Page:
Driving in Minnesota
Driving in Minnesota can be a study in contrasts, from battling downtown commuter traffic in the Twin Cities to meandering along Scenic Byways in the state nicknamed the "Land of 10,000 Lakes."
If you're lucky, you might experience the famous "Minnesota nice" from other drivers as you're sailing along one of the many scenic drives in Minnesota
, with stunning views of rivers, woods and waterfalls, or checking out Minnesota roadside attractions
such as the World's Tallest Paul Bunyan, a state legend that draws tourists from all over.
"I was rarely, if ever, honked at while driving in Minnesota," says Stacy Caprio, a marketing consultant and native Minnesotan who now lives in Boston, where she hears plenty of horns.
But driving in Minnesota isn't without its challenges, including driving in winter weather
, which causes an increased number of fender benders.
"What is most troubling to me is winter driving," says Julie Michener, a public relations professional who grew up in Minnesota, has spent more than 25 years in the Twin Cities, and lately has seen more accidents, spinouts and rollovers during bad weather that affect the roadways.
"People seem to think their 'all-wheel drive' cars mean they can drive with impunity," she says.
Auto Insurance Regulations in Minnesota
Minnesota law requires the following mandatory minimum coverage:
$30,000 for injury to one person
$60,000 for injury to two or more people
$10,000 for property damage
Personal Injury Protection
$40,000 per person per accident, which includes $20,000 for hospital and medical expenses and $20,000 for other costs, including lost wages
Uninsured and Underinsured Motorist Coverage (UM and UIM)
$25,000 for injury to one person for both UM and UIM
$50,000 for injury to more than one person for UM and UIM
According to the Insurance Information Institute (III), Minnesota has a lower than average number of uninsured drivers at 10.8 percent compared with a national average of 12.6 percent. In an attempt to reduce the number of uninsured motorists even further, Minnesota passed a vehicle insurance law
that took effect in January of 2016. Now, drivers must show proof of auto insurance, rather than simply stating they have coverage, in order to register a vehicle and get tags for their license plates.
Minnesota Car Culture
Driving in Minnesota reflects the state's unique "Minnesota nice" and passive-aggressive dichotomy, Michener observes. "On the one hand, merging and lane changes can be a lesson in frustration and defying death, yet freeway traffic can be brought to a dead stop by a mother goose and her goslings," she says.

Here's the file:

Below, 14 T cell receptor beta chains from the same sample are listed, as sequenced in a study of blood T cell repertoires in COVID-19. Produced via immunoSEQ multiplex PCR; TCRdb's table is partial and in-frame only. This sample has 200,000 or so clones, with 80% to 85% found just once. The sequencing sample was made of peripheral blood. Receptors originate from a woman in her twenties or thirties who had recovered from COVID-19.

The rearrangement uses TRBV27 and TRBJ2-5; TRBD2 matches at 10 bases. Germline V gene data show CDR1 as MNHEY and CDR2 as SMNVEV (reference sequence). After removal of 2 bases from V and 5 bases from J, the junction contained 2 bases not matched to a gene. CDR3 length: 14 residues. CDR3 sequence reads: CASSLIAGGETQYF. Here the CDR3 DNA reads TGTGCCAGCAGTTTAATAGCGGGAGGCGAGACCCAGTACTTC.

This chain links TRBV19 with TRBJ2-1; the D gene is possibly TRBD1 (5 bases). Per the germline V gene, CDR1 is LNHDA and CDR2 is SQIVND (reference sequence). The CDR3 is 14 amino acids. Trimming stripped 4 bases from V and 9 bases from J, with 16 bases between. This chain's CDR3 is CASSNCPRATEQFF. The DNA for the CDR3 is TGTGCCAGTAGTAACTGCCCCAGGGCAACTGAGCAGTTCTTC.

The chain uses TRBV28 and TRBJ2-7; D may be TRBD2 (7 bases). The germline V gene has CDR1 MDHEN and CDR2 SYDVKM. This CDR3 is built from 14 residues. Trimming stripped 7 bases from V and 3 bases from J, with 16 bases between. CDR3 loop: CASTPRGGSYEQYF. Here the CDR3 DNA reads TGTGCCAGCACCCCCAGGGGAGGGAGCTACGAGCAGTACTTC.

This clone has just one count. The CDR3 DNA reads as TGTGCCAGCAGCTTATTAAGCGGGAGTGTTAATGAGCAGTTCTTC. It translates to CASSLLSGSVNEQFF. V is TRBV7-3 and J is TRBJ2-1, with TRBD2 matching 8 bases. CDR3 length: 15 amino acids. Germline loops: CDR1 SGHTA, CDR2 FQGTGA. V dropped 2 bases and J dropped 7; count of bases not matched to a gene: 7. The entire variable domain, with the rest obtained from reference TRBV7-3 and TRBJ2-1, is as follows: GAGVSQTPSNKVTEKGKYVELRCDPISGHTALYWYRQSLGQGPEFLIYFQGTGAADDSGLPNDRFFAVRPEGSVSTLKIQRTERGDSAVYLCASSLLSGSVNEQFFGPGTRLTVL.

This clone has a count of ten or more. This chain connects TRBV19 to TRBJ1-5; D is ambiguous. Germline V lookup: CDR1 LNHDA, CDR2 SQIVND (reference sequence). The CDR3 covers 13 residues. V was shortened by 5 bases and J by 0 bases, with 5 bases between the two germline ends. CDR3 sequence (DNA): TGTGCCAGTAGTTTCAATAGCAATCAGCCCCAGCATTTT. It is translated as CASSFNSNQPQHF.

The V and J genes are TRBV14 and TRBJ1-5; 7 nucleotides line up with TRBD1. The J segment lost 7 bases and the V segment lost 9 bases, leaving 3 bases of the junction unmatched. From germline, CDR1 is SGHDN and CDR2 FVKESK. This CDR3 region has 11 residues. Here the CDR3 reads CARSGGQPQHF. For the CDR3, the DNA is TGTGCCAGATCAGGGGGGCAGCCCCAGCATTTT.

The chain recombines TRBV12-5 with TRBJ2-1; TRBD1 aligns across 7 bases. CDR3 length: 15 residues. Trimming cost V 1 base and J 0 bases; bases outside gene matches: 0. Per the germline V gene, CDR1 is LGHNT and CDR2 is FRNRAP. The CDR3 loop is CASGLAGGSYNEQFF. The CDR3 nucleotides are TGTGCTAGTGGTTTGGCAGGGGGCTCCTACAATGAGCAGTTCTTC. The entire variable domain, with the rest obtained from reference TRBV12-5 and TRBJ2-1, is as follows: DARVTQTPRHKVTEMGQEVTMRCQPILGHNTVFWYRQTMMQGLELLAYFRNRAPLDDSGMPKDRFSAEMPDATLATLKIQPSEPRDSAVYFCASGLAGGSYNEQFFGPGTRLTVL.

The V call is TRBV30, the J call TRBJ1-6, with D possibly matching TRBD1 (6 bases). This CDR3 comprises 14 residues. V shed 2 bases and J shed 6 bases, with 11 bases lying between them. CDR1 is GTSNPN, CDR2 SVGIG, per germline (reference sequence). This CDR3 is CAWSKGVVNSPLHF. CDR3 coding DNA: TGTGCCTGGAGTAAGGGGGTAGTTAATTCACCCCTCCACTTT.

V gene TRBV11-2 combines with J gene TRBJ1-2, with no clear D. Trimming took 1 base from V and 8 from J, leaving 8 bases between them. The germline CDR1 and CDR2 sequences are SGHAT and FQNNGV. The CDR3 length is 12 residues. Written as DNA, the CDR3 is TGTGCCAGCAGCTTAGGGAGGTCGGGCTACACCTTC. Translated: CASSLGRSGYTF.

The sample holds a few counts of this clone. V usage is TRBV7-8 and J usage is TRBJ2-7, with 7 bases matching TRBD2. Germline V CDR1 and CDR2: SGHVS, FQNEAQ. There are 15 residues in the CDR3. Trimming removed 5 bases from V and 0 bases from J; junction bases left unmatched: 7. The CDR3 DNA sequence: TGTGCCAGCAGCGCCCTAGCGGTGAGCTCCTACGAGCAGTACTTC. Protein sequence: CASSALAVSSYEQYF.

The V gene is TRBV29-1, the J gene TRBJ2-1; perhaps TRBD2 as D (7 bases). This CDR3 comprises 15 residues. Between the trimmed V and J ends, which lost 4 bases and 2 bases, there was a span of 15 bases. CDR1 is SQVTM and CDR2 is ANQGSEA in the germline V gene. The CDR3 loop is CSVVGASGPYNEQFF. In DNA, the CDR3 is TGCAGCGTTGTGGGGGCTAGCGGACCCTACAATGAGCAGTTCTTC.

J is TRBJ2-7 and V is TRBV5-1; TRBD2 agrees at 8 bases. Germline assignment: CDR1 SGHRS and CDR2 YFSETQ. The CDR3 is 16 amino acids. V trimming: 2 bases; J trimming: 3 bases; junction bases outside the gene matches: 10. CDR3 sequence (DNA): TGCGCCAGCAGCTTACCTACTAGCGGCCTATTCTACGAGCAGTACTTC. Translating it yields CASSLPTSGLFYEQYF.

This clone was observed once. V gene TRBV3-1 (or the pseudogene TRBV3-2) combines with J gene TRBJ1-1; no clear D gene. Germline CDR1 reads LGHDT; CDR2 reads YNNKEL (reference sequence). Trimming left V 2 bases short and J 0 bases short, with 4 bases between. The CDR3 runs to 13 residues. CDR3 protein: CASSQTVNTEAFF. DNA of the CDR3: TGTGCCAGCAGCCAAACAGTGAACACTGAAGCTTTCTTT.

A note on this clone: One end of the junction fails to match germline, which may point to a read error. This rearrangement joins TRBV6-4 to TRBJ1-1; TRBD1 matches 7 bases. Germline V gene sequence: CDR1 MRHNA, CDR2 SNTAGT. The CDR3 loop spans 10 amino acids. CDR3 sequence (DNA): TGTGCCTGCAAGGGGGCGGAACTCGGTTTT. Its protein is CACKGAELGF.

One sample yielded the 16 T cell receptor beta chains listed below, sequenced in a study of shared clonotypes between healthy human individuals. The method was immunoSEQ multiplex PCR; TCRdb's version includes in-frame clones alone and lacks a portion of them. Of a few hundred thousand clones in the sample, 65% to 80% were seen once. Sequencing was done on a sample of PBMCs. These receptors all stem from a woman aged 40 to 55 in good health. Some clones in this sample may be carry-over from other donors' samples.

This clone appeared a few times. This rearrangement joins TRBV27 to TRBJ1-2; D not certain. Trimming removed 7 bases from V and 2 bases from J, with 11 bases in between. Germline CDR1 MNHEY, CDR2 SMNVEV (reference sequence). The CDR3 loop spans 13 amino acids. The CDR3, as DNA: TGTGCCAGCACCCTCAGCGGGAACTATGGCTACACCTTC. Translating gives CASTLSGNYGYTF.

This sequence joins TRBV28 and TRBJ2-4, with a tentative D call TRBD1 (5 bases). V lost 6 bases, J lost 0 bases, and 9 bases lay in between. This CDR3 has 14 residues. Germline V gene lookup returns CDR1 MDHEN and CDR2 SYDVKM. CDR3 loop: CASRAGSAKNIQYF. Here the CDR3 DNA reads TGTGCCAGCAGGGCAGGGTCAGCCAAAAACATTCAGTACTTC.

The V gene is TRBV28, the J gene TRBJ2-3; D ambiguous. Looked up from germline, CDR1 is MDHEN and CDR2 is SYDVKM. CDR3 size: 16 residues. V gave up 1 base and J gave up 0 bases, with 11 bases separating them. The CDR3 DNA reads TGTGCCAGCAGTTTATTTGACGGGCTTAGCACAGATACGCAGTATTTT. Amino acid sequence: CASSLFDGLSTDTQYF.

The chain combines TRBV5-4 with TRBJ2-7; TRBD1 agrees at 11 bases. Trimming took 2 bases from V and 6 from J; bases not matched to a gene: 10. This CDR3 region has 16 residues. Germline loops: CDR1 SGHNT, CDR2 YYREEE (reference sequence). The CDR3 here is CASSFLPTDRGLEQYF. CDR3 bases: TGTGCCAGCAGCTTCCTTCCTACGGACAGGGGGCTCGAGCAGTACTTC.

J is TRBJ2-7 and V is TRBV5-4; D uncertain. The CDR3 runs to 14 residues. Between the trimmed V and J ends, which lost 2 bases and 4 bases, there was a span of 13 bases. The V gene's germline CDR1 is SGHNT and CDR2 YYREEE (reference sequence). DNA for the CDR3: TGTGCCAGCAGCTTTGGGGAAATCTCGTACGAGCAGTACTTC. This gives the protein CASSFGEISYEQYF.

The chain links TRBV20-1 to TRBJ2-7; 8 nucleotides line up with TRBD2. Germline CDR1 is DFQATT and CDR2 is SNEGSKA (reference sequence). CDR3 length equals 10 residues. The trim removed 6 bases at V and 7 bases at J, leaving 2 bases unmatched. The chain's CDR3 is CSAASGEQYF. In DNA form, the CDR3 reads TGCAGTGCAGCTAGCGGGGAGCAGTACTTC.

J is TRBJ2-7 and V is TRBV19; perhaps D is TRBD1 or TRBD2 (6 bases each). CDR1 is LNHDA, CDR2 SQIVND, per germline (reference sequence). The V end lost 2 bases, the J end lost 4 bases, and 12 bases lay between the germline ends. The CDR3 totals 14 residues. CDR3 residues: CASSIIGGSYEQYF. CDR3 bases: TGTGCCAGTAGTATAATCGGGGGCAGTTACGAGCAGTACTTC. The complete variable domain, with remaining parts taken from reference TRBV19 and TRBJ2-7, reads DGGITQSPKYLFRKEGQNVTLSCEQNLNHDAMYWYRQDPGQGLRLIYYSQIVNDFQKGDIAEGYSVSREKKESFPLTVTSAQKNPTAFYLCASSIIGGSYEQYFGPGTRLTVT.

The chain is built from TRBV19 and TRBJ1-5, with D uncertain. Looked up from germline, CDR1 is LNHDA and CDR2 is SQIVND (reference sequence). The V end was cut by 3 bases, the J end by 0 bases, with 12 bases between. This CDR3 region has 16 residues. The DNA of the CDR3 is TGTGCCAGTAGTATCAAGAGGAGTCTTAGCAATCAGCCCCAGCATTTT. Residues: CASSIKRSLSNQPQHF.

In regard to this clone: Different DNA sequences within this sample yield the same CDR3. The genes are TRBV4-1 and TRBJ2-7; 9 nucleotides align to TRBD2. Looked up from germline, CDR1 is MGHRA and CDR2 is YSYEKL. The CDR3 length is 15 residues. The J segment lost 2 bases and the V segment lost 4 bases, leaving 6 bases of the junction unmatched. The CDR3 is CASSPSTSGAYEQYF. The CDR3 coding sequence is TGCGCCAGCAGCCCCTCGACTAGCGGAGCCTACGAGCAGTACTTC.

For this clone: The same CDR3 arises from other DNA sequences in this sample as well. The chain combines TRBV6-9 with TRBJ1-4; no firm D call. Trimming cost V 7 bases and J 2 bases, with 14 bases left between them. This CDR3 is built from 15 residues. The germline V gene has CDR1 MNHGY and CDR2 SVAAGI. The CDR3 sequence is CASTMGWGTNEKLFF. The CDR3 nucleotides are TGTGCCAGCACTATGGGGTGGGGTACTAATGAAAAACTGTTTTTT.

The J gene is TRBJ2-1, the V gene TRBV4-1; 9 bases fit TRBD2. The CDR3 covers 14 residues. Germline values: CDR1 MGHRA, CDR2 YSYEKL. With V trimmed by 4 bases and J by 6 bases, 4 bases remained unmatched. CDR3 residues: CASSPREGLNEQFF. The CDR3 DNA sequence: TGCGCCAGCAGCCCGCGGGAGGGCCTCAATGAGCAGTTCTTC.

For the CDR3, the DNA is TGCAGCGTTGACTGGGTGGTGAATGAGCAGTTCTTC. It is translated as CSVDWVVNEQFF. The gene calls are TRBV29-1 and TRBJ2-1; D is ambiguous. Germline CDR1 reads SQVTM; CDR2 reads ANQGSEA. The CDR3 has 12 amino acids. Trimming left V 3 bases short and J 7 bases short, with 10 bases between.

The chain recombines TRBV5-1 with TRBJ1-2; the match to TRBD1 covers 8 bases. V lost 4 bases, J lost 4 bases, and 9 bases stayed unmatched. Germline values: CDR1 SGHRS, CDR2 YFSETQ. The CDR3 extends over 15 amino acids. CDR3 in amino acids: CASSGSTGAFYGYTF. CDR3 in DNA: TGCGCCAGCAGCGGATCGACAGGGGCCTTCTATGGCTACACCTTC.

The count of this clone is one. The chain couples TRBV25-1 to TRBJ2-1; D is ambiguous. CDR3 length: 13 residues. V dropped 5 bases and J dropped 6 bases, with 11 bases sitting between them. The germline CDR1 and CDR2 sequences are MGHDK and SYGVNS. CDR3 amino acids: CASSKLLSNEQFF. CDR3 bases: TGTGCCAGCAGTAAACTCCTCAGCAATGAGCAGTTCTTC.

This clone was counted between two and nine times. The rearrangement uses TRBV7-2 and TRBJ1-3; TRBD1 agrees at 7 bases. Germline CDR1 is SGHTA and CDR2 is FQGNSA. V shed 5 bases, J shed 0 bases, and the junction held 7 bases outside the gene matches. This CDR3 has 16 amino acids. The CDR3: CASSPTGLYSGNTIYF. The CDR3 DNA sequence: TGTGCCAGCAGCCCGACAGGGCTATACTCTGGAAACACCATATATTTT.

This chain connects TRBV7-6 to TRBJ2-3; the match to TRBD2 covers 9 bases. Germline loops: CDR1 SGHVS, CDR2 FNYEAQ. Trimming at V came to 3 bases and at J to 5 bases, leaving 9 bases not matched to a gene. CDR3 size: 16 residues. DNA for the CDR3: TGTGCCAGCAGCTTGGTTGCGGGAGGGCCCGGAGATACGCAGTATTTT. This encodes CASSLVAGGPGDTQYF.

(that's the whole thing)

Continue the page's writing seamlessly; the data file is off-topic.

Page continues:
In an opinion piece about driving in Minnesota
in the Star Tribune newspaper, New York transplant Jason Good describes Minnesota drivers as both "too fast and too slow." He explains the contradiction by saying drivers stop when there's no sign telling them to do so, drive too slowly in the left lane and hit the gas hard in the right one – even when roads are icy. But that doesn't mean they excuse bad driving by others.
When he got lost during his first week in Minneapolis, he marveled at the way other drivers stopped behind him at the intersection instead of swerving around and going on their way. But instead of smiling at his "sorry" wave, they glared.
"I'm left either sighing in disbelief at the snail's pace of traffic," Good writes, "or gasping in horror at how thoroughly I was dusted by that pick-up truck with a six-point buck strapped to its hood."
Urban vs. Rural Roads
There are plenty of rural roads in Minnesota, and driving on rural roads tends to be more dangerous
than navigating urban areas across the Unites States. Overall, the crash death rate per 100 million vehicle miles traveled was 2.6 percent higher on rural roads across the country in 2015.
That difference is even more pronounced in Minnesota than in many other states. In that state in 2010, rural accidents accounted for 70 percent of the total traffic deaths, according to data on rural and urban crashes
from the National Center for Statistics and Analysis. That's much higher than the national average, with rural areas accounting for 55 percent of total crash deaths overall.
Even though they face poor lighting, sharp curves and abundant wildlife that make for risky driving, rural drivers, especially those behind the wheels of pick-up trucks, are less likely to buckle up. In fact, 80 percent of the "unbelted traffic deaths" occur on rural Minnesota roads.
Miles Driven in Minnesota
Drivers across the United States logged 3.2 trillion miles behind the wheel
in 2016, an increase of 2.8 percent over the previous year, according to the U.S. Department of Transportation.
In 2014, Minnesota drivers racked up a total of 57.4 billion miles
, an increase of one percent over the previous year. That works out to an average of slightly over 10,500 miles per person.
The number of miles driven per capita is increasing across the country, and 70 percent of states saw that figure increase from 2011 to 2014. And those additional miles behind the wheel mean more accidents on U.S. roads.
In 2016, as many as 40,000 people died in U.S. traffic accidents
, according to preliminary data from the National Safety Council. That number is up six percent from 2015 and 14 percent from 2014. The NSC calls that rise "the most dramatic two-year escalation" in 53 years.
In Minnesota, 74,772 crashes occurred on state roads in 2015, according to 2015 Crash Facts, published by the Minnesota Department of Public Safety. In those crashes, 411 people died and 29,981 were injured.
The Minnesota vehicle crash death rate